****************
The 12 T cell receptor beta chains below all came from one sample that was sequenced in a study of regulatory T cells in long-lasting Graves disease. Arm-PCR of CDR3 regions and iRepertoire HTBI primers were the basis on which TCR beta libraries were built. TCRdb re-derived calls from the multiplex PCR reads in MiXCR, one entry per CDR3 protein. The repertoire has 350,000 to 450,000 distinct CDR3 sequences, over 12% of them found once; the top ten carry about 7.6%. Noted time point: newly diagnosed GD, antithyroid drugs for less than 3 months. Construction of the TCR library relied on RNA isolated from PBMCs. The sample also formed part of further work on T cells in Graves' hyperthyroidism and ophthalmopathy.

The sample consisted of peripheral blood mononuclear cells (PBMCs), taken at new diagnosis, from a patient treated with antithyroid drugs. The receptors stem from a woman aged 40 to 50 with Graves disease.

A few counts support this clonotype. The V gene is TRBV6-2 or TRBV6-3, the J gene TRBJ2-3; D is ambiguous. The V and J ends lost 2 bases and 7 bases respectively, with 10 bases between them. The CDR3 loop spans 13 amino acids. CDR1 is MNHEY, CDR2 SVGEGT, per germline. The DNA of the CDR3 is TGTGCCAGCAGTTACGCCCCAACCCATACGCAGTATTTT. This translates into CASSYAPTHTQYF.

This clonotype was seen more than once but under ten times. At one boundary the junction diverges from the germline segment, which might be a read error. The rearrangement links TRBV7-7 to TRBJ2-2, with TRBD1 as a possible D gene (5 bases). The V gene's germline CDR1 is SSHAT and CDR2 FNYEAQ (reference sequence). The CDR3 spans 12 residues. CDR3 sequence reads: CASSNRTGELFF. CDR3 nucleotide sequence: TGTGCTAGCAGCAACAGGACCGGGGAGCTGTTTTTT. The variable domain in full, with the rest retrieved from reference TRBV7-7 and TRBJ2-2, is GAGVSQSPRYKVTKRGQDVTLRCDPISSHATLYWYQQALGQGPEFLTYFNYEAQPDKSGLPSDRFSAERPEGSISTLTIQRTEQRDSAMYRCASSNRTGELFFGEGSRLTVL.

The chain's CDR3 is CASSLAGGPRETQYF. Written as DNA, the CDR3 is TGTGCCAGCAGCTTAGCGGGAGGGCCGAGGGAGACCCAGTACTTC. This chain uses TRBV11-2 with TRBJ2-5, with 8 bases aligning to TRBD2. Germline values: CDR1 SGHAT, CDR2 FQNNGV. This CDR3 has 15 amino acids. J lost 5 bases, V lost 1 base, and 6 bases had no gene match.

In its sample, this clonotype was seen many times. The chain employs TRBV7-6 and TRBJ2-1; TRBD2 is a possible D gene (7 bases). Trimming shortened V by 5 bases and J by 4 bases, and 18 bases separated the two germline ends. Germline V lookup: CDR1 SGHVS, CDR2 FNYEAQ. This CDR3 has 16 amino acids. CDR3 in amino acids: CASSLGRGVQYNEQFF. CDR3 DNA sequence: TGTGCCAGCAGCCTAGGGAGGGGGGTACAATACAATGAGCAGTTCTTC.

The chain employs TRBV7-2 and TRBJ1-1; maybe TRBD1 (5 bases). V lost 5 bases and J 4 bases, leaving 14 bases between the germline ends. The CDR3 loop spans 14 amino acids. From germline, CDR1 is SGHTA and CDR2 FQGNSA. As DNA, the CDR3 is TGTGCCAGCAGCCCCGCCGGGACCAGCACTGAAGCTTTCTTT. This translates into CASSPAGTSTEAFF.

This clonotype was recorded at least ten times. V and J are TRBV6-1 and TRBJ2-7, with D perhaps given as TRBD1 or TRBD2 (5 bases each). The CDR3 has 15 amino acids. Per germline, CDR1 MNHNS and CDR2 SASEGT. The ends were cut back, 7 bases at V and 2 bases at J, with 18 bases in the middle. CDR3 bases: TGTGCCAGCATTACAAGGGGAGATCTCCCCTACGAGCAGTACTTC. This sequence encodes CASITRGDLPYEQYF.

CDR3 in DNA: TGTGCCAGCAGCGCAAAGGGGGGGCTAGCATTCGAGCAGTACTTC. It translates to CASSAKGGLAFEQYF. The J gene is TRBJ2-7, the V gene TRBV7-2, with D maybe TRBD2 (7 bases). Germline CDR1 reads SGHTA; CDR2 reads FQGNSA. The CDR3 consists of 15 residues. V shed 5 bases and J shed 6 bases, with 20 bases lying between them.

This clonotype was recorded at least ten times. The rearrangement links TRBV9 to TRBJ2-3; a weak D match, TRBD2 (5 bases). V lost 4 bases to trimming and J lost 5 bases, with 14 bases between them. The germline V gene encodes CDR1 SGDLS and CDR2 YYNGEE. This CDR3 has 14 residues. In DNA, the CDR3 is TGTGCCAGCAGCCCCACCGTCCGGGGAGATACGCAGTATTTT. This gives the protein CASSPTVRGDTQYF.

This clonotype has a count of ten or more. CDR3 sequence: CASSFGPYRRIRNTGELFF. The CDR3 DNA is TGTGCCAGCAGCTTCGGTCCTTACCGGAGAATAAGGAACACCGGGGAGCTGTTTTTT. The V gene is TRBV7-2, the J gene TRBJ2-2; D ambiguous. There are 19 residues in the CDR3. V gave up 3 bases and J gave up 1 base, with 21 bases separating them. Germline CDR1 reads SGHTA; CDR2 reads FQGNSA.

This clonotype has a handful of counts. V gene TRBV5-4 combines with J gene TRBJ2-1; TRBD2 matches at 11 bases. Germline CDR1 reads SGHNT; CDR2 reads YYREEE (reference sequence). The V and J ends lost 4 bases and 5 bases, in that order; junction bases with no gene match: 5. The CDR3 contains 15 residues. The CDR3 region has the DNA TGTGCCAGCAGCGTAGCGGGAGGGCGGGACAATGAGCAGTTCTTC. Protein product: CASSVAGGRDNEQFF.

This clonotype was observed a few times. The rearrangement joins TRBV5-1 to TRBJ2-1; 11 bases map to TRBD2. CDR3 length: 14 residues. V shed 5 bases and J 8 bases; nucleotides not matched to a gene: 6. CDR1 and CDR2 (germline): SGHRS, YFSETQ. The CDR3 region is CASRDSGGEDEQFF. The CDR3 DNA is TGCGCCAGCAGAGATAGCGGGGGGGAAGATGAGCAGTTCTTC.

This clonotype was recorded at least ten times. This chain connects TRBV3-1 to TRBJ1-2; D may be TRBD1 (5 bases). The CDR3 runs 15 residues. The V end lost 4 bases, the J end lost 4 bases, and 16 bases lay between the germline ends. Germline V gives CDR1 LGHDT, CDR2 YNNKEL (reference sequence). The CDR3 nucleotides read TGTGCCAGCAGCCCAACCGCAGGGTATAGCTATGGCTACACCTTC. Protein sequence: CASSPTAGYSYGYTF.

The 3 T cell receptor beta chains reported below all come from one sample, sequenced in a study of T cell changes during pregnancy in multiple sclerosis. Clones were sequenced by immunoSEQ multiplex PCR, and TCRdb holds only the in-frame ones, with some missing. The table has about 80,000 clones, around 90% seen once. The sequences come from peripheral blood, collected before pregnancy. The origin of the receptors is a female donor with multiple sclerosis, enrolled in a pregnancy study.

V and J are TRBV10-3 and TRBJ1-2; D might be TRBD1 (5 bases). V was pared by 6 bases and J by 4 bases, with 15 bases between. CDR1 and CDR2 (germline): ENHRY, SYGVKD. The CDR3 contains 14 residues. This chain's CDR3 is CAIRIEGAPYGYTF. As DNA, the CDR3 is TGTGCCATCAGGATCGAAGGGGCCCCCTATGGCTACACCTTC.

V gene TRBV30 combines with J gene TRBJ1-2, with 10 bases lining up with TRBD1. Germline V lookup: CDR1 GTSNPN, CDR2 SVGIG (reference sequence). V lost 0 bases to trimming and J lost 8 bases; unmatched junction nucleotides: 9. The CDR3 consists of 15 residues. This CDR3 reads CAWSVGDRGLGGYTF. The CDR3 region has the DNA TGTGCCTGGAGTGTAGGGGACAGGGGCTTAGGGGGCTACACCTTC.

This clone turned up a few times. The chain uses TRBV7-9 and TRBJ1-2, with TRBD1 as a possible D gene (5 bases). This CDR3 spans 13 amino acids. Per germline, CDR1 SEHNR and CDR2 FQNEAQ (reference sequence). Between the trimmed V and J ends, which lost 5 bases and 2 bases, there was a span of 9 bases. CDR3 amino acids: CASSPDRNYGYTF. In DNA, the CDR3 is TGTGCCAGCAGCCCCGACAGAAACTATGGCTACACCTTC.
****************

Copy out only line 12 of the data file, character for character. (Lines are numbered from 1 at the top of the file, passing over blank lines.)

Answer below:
This clonotype has a handful of counts. V gene TRBV5-4 combines with J gene TRBJ2-1; TRBD2 matches at 11 bases. Germline CDR1 reads SGHNT; CDR2 reads YYREEE (reference sequence). The V and J ends lost 4 bases and 5 bases, in that order; junction bases with no gene match: 5. The CDR3 contains 15 residues. The CDR3 region has the DNA TGTGCCAGCAGCGTAGCGGGAGGGCGGGACAATGAGCAGTTCTTC. Protein product: CASSVAGGRDNEQFF.